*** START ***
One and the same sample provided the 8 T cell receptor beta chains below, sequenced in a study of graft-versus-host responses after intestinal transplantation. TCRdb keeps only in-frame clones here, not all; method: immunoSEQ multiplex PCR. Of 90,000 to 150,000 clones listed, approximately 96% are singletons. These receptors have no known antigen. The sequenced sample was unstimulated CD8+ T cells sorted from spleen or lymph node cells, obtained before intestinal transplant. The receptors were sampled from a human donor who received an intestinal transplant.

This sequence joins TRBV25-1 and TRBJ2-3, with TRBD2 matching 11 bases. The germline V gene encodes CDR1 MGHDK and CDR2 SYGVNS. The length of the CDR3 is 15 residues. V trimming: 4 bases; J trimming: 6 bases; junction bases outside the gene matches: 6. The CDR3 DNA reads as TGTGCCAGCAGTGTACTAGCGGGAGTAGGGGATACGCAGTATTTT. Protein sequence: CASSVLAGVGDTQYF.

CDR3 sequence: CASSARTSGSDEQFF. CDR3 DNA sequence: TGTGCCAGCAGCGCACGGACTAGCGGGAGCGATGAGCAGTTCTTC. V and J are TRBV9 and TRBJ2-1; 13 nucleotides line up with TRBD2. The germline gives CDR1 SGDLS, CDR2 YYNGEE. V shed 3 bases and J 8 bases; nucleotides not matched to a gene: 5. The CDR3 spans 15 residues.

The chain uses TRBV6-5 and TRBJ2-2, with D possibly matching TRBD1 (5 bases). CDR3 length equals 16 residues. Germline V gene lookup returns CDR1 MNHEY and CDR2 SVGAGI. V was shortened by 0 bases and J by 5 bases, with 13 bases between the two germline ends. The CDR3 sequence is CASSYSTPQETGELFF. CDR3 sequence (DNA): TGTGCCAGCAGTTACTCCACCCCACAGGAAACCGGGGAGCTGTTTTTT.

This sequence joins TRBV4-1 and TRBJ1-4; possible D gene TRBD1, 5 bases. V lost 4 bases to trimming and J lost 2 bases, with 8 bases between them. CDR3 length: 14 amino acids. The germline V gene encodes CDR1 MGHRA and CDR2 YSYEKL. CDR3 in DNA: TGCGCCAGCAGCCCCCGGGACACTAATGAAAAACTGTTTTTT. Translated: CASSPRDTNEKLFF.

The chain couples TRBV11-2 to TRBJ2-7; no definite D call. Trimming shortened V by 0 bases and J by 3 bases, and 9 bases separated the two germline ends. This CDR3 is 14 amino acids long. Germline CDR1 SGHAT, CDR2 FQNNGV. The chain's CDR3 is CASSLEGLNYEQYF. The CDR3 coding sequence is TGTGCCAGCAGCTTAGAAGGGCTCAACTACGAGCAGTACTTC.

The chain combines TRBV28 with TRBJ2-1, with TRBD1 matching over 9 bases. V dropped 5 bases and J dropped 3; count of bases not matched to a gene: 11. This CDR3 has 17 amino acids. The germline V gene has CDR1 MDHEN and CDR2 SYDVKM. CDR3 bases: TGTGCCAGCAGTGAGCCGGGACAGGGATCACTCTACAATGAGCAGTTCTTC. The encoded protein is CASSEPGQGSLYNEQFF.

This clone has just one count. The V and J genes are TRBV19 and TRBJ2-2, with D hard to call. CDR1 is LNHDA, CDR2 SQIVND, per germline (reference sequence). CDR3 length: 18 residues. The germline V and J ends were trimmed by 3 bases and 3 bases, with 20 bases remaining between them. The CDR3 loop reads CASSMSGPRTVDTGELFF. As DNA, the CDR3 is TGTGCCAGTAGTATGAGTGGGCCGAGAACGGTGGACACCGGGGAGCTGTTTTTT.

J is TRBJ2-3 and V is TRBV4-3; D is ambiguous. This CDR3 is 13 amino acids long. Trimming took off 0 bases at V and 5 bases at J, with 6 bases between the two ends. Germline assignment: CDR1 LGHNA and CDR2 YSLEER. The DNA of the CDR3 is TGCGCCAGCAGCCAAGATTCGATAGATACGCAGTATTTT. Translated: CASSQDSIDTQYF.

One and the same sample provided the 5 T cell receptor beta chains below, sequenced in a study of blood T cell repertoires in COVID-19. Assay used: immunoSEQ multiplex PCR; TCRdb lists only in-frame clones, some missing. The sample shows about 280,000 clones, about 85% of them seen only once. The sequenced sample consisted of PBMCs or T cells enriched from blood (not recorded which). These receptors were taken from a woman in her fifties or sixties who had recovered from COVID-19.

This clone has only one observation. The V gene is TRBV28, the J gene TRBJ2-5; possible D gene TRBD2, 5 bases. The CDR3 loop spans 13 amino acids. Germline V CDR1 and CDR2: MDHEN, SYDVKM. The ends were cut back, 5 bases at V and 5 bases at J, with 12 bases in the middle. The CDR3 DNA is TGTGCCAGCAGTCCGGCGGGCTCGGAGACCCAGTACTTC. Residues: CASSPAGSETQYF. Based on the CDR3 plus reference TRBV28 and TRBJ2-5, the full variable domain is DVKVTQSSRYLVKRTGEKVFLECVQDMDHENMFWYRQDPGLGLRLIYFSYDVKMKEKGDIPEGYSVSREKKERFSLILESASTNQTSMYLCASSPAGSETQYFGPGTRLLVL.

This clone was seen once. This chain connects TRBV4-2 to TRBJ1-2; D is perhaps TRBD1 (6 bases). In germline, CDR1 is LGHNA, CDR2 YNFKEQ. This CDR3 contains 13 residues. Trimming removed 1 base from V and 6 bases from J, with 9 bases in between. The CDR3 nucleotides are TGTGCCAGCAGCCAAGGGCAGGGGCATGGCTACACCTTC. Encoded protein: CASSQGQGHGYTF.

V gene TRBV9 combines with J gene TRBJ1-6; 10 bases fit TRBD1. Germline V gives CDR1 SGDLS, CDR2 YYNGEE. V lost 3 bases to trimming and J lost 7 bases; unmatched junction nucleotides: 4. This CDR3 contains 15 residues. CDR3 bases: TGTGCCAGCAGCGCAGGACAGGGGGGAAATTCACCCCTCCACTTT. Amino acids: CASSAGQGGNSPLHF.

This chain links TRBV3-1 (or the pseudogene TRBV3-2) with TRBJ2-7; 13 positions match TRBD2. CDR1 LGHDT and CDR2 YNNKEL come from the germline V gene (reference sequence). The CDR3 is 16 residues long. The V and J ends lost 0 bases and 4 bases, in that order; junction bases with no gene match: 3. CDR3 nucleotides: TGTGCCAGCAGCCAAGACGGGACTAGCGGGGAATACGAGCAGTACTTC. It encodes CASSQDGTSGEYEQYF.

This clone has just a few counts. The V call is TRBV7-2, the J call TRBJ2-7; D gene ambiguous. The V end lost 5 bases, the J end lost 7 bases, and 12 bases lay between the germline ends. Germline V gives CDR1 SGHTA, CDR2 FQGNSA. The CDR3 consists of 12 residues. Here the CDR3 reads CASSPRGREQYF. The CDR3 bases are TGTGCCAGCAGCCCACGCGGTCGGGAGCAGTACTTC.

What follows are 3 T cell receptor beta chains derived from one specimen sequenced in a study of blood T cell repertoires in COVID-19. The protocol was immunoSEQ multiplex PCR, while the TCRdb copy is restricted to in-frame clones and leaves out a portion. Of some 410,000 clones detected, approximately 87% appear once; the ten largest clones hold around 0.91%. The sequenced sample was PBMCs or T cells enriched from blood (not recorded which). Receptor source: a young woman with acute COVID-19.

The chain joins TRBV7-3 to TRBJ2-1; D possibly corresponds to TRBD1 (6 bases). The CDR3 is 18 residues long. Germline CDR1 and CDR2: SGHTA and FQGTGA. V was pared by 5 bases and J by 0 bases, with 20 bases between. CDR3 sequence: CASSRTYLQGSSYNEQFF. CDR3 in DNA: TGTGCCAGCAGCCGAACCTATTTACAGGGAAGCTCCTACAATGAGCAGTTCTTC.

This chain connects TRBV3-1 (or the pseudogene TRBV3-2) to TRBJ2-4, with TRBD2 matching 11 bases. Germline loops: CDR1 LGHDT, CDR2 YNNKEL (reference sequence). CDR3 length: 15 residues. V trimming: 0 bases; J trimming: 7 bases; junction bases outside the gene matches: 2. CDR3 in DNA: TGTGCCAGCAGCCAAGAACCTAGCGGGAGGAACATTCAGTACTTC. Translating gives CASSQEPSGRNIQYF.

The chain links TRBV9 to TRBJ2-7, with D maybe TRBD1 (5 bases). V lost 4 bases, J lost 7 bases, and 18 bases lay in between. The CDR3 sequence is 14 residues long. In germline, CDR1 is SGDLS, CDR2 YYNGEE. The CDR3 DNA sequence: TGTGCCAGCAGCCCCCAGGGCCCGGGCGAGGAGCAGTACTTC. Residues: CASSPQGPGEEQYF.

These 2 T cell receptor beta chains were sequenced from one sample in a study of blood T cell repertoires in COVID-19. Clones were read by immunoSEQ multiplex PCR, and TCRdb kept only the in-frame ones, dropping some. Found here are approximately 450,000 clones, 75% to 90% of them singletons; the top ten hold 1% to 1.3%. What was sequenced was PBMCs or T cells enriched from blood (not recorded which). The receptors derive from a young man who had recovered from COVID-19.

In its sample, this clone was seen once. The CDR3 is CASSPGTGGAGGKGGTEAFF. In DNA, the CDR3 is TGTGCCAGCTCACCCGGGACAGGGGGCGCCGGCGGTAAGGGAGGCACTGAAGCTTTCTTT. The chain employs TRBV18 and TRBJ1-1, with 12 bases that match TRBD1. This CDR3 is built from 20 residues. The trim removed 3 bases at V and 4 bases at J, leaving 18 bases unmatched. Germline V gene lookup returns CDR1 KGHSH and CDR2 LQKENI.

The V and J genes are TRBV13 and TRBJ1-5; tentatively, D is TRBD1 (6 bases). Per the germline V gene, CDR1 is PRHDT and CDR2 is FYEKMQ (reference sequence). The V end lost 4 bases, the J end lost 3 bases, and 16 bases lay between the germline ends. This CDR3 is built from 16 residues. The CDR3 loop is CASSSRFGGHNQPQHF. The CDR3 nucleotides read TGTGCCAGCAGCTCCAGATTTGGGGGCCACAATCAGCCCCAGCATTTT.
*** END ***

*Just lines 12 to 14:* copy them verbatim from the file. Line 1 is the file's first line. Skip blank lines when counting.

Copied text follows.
This clone was seen once. This chain connects TRBV4-2 to TRBJ1-2; D is perhaps TRBD1 (6 bases). In germline, CDR1 is LGHNA, CDR2 YNFKEQ. This CDR3 contains 13 residues. Trimming removed 1 base from V and 6 bases from J, with 9 bases in between. The CDR3 nucleotides are TGTGCCAGCAGCCAAGGGCAGGGGCATGGCTACACCTTC. Encoded protein: CASSQGQGHGYTF.

V gene TRBV9 combines with J gene TRBJ1-6; 10 bases fit TRBD1. Germline V gives CDR1 SGDLS, CDR2 YYNGEE. V lost 3 bases to trimming and J lost 7 bases; unmatched junction nucleotides: 4. This CDR3 contains 15 residues. CDR3 bases: TGTGCCAGCAGCGCAGGACAGGGGGGAAATTCACCCCTCCACTTT. Amino acids: CASSAGQGGNSPLHF.

This chain links TRBV3-1 (or the pseudogene TRBV3-2) with TRBJ2-7; 13 positions match TRBD2. CDR1 LGHDT and CDR2 YNNKEL come from the germline V gene (reference sequence). The CDR3 is 16 residues long. The V and J ends lost 0 bases and 4 bases, in that order; junction bases with no gene match: 3. CDR3 nucleotides: TGTGCCAGCAGCCAAGACGGGACTAGCGGGGAATACGAGCAGTACTTC. It encodes CASSQDGTSGEYEQYF.